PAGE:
added) (citations omitted). 11 Therefore, AHCA is properly enjoined
from “seeking reimbursement of past Medicaid payments from
portions of a recipient’s recovery that represents future medical
expenses.” Gallardo, 2017 WL 1405166, at *11. 12
A lien only makes it to AHCA if the recipient contests it. §
409.910(17)(b), Fla. Stat. (2016). Thus, for the vast majority of liens that go
uncontested, AHCA is the only entity involved in the reimbursement process.
For simplicity sake, this Court will refer to this as the
“reimbursement portion of the judgment.”
On this point, the cases cited by AHCA are distinguishable. Take
Socialist Workers Party v. Leahy, 145 F.3d 1240 (11th Cir. 1998). There, the
plaintiff lacked standing to bring suit against certain defendants because they
lacked the authority to enforce the challenged statutes. See id. at 1248
(denying standing for injunctive relief because the relevant defendants “ha[d]
no authority to enforce” the challenged statute). But AHCA wields such
authority. For example, it “is the Medicaid agency for the state, as provided
under federal law[,]” § 409.901(2), Fla. Stat. (2016), and is permitted “as a
matter of right, in order to enforce its rights” to “institute, intervene in, or join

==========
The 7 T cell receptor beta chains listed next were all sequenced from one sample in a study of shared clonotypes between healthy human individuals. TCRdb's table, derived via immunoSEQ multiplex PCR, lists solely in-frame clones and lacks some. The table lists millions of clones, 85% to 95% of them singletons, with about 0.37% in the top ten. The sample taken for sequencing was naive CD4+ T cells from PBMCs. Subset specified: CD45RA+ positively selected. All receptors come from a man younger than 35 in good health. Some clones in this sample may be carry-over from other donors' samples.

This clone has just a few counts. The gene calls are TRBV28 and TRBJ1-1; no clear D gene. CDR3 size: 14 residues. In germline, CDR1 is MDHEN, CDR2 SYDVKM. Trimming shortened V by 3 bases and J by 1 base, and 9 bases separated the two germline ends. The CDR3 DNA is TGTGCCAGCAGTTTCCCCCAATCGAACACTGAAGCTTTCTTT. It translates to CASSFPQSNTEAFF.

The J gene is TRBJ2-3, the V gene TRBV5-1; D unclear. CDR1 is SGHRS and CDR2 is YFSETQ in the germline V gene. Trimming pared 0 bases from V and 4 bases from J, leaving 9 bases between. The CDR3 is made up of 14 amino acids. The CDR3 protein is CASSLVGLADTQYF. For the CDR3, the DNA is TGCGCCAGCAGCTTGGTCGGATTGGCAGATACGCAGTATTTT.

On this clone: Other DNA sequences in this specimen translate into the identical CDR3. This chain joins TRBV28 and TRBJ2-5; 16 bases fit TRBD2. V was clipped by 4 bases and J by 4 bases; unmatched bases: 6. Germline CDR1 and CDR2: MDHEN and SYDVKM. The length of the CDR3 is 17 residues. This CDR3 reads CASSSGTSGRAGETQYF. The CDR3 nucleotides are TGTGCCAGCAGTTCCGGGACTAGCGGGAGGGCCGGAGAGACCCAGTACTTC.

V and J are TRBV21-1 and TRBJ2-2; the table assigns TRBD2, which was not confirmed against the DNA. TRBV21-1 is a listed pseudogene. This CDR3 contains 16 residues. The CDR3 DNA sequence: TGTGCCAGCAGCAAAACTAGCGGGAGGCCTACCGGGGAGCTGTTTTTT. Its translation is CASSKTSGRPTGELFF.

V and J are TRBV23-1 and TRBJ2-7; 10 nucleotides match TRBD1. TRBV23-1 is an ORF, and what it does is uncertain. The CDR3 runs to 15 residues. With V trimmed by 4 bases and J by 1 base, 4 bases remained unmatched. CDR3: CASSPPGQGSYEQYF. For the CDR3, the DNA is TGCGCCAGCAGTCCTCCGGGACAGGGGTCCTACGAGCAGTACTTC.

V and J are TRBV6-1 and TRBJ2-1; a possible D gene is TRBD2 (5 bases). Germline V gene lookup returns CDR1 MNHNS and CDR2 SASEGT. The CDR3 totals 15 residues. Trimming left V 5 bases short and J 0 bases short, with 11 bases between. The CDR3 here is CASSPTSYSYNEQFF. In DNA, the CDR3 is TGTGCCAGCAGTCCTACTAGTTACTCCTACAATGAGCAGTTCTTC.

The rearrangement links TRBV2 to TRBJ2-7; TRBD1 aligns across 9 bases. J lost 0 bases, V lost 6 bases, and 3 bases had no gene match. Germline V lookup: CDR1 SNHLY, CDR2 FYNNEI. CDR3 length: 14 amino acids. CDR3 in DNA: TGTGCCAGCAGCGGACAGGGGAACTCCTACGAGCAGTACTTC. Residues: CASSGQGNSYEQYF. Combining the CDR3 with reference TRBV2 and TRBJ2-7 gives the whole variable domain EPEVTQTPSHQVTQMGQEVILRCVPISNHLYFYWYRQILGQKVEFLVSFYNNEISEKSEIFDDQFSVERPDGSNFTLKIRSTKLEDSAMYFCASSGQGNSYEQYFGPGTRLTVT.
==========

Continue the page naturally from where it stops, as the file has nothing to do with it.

any legal or administrative proceeding in its own name . . . .” § 409.910(11),
Fla. Stat. (2016).
For that same reason, declaratory relief is proper as well.
With that said, this Court is not so prideful that it will not
acknowledge its mistakes. It freely admits that, at least with
regards to the injunction’s scope, the prior judgment is not a model
of clarity. It will therefore be amended to clarify that it does not
extend to the portion referencing the reimbursement statute’s
clear and convincing burden.
One issue therefore remains: whether it was nonetheless
proper for this Court to declare that the reimbursement statute’s
clear and convincing burden is preempted by the federal Medicaid
Act even though DOAH—not AHCA—applies that standard. It
Declaratory relief is appropriate when a favorable ruling for
one party may result in “a change in a legal status . . . and the
practical consequence of that change would amount to a significant
increase in the likelihood that the plaintiff would obtain relief that
directly redresses the injury suffered.” Utah v. Evans, 536 U.S.
452, 464 (2002) (citations omitted). Generally, the availability of
such relief hinges on the declaration’s capacity to secure redress
“through the court, but from the defendant.” Canup v. Chimpan–
Union, Inc., 123 F.3d 1440, 1443 (11th Cir. 1997) (emphasis in
original) (quoting Hewitt v. Helms, 482 U.S. 755, 761 (1987)). But
it isn’t always so cut and dried; rather, standing is also appropriate
if the redress is effectuated by an unnamed third party or parties,
the steps necessary to effectuate that redress are “purely
mechanical,” and it is “substantially likely that the [third party or
parties] would abide by an authoritative interpretation” of the
court’s ruling. Evans, 536 U.S. at 463–64 (quoting Franklin v.
Massachusetts, 505 U.S. 788, 803 (1992)).
An example is helpful. In Evans, Utah brought suit against